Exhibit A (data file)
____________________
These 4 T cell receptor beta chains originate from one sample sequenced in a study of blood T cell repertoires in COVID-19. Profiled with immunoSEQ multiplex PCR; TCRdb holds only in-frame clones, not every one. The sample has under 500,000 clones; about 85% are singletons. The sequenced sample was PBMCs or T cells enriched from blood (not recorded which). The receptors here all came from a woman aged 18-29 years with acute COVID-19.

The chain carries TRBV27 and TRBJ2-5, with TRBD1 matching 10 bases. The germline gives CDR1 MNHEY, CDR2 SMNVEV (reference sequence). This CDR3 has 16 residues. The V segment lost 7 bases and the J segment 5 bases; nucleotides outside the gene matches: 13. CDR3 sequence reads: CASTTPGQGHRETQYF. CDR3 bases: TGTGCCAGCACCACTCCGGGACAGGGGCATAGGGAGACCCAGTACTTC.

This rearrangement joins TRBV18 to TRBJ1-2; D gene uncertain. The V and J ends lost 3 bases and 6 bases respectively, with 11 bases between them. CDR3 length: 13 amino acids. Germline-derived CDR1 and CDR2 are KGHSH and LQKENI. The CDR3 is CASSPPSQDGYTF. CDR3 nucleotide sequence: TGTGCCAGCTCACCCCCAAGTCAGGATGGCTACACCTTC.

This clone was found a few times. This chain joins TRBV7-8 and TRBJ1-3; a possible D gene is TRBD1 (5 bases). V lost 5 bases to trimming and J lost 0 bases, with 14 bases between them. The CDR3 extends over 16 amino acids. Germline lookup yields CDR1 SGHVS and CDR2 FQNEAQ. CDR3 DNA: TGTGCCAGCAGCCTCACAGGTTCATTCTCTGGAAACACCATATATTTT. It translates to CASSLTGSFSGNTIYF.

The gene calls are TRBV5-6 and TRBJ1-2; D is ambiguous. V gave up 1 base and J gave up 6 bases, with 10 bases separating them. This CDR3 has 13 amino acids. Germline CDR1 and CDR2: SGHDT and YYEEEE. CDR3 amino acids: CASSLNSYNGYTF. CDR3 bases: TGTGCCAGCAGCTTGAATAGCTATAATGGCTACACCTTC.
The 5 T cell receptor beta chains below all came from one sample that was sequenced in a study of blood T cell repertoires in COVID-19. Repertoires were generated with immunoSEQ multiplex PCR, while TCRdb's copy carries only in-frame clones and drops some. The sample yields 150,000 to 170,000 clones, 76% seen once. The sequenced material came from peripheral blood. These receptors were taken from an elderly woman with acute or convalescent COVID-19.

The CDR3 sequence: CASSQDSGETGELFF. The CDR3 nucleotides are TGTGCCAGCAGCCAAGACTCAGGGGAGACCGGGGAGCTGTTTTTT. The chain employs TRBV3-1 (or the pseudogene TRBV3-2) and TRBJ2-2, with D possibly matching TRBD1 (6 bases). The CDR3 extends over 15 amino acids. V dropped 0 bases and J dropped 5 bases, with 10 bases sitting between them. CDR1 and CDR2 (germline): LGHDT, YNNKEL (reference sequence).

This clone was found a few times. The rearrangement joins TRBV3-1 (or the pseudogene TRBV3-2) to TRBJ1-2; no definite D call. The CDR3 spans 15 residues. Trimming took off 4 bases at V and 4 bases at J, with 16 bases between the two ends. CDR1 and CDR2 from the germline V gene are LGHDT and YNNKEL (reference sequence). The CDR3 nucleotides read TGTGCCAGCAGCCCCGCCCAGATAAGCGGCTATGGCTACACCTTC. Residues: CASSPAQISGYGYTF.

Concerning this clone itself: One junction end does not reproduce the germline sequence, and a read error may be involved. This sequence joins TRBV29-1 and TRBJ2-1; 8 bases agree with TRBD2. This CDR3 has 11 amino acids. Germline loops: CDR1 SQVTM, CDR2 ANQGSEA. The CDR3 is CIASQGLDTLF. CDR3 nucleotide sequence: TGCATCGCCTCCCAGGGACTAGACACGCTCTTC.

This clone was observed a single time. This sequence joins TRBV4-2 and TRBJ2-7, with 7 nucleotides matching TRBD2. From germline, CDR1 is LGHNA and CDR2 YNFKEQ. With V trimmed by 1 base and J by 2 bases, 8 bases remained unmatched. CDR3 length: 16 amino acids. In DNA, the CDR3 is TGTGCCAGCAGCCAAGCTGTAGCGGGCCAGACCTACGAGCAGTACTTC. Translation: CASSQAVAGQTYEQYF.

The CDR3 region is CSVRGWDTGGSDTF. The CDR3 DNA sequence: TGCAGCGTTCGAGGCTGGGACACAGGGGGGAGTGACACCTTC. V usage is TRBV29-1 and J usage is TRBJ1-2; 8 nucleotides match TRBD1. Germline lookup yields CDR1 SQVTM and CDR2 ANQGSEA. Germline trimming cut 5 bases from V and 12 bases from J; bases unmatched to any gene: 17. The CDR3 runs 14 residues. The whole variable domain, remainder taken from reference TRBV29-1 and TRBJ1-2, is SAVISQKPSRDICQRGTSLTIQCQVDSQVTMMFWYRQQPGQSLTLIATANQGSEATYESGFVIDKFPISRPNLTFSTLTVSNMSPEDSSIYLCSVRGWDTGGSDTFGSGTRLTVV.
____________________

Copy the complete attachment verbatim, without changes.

These 4 T cell receptor beta chains originate from one sample sequenced in a study of blood T cell repertoires in COVID-19. Profiled with immunoSEQ multiplex PCR; TCRdb holds only in-frame clones, not every one. The sample has under 500,000 clones; about 85% are singletons. The sequenced sample was PBMCs or T cells enriched from blood (not recorded which). The receptors here all came from a woman aged 18-29 years with acute COVID-19.

The chain carries TRBV27 and TRBJ2-5, with TRBD1 matching 10 bases. The germline gives CDR1 MNHEY, CDR2 SMNVEV (reference sequence). This CDR3 has 16 residues. The V segment lost 7 bases and the J segment 5 bases; nucleotides outside the gene matches: 13. CDR3 sequence reads: CASTTPGQGHRETQYF. CDR3 bases: TGTGCCAGCACCACTCCGGGACAGGGGCATAGGGAGACCCAGTACTTC.

This rearrangement joins TRBV18 to TRBJ1-2; D gene uncertain. The V and J ends lost 3 bases and 6 bases respectively, with 11 bases between them. CDR3 length: 13 amino acids. Germline-derived CDR1 and CDR2 are KGHSH and LQKENI. The CDR3 is CASSPPSQDGYTF. CDR3 nucleotide sequence: TGTGCCAGCTCACCCCCAAGTCAGGATGGCTACACCTTC.

This clone was found a few times. This chain joins TRBV7-8 and TRBJ1-3; a possible D gene is TRBD1 (5 bases). V lost 5 bases to trimming and J lost 0 bases, with 14 bases between them. The CDR3 extends over 16 amino acids. Germline lookup yields CDR1 SGHVS and CDR2 FQNEAQ. CDR3 DNA: TGTGCCAGCAGCCTCACAGGTTCATTCTCTGGAAACACCATATATTTT. It translates to CASSLTGSFSGNTIYF.

The gene calls are TRBV5-6 and TRBJ1-2; D is ambiguous. V gave up 1 base and J gave up 6 bases, with 10 bases separating them. This CDR3 has 13 amino acids. Germline CDR1 and CDR2: SGHDT and YYEEEE. CDR3 amino acids: CASSLNSYNGYTF. CDR3 bases: TGTGCCAGCAGCTTGAATAGCTATAATGGCTACACCTTC.
The 5 T cell receptor beta chains below all came from one sample that was sequenced in a study of blood T cell repertoires in COVID-19. Repertoires were generated with immunoSEQ multiplex PCR, while TCRdb's copy carries only in-frame clones and drops some. The sample yields 150,000 to 170,000 clones, 76% seen once. The sequenced material came from peripheral blood. These receptors were taken from an elderly woman with acute or convalescent COVID-19.

The CDR3 sequence: CASSQDSGETGELFF. The CDR3 nucleotides are TGTGCCAGCAGCCAAGACTCAGGGGAGACCGGGGAGCTGTTTTTT. The chain employs TRBV3-1 (or the pseudogene TRBV3-2) and TRBJ2-2, with D possibly matching TRBD1 (6 bases). The CDR3 extends over 15 amino acids. V dropped 0 bases and J dropped 5 bases, with 10 bases sitting between them. CDR1 and CDR2 (germline): LGHDT, YNNKEL (reference sequence).

This clone was found a few times. The rearrangement joins TRBV3-1 (or the pseudogene TRBV3-2) to TRBJ1-2; no definite D call. The CDR3 spans 15 residues. Trimming took off 4 bases at V and 4 bases at J, with 16 bases between the two ends. CDR1 and CDR2 from the germline V gene are LGHDT and YNNKEL (reference sequence). The CDR3 nucleotides read TGTGCCAGCAGCCCCGCCCAGATAAGCGGCTATGGCTACACCTTC. Residues: CASSPAQISGYGYTF.

Concerning this clone itself: One junction end does not reproduce the germline sequence, and a read error may be involved. This sequence joins TRBV29-1 and TRBJ2-1; 8 bases agree with TRBD2. This CDR3 has 11 amino acids. Germline loops: CDR1 SQVTM, CDR2 ANQGSEA. The CDR3 is CIASQGLDTLF. CDR3 nucleotide sequence: TGCATCGCCTCCCAGGGACTAGACACGCTCTTC.

This clone was observed a single time. This sequence joins TRBV4-2 and TRBJ2-7, with 7 nucleotides matching TRBD2. From germline, CDR1 is LGHNA and CDR2 YNFKEQ. With V trimmed by 1 base and J by 2 bases, 8 bases remained unmatched. CDR3 length: 16 amino acids. In DNA, the CDR3 is TGTGCCAGCAGCCAAGCTGTAGCGGGCCAGACCTACGAGCAGTACTTC. Translation: CASSQAVAGQTYEQYF.

The CDR3 region is CSVRGWDTGGSDTF. The CDR3 DNA sequence: TGCAGCGTTCGAGGCTGGGACACAGGGGGGAGTGACACCTTC. V usage is TRBV29-1 and J usage is TRBJ1-2; 8 nucleotides match TRBD1. Germline lookup yields CDR1 SQVTM and CDR2 ANQGSEA. Germline trimming cut 5 bases from V and 12 bases from J; bases unmatched to any gene: 17. The CDR3 runs 14 residues. The whole variable domain, remainder taken from reference TRBV29-1 and TRBJ1-2, is SAVISQKPSRDICQRGTSLTIQCQVDSQVTMMFWYRQQPGQSLTLIATANQGSEATYESGFVIDKFPISRPNLTFSTLTVSNMSPEDSSIYLCSVRGWDTGGSDTFGSGTRLTVV.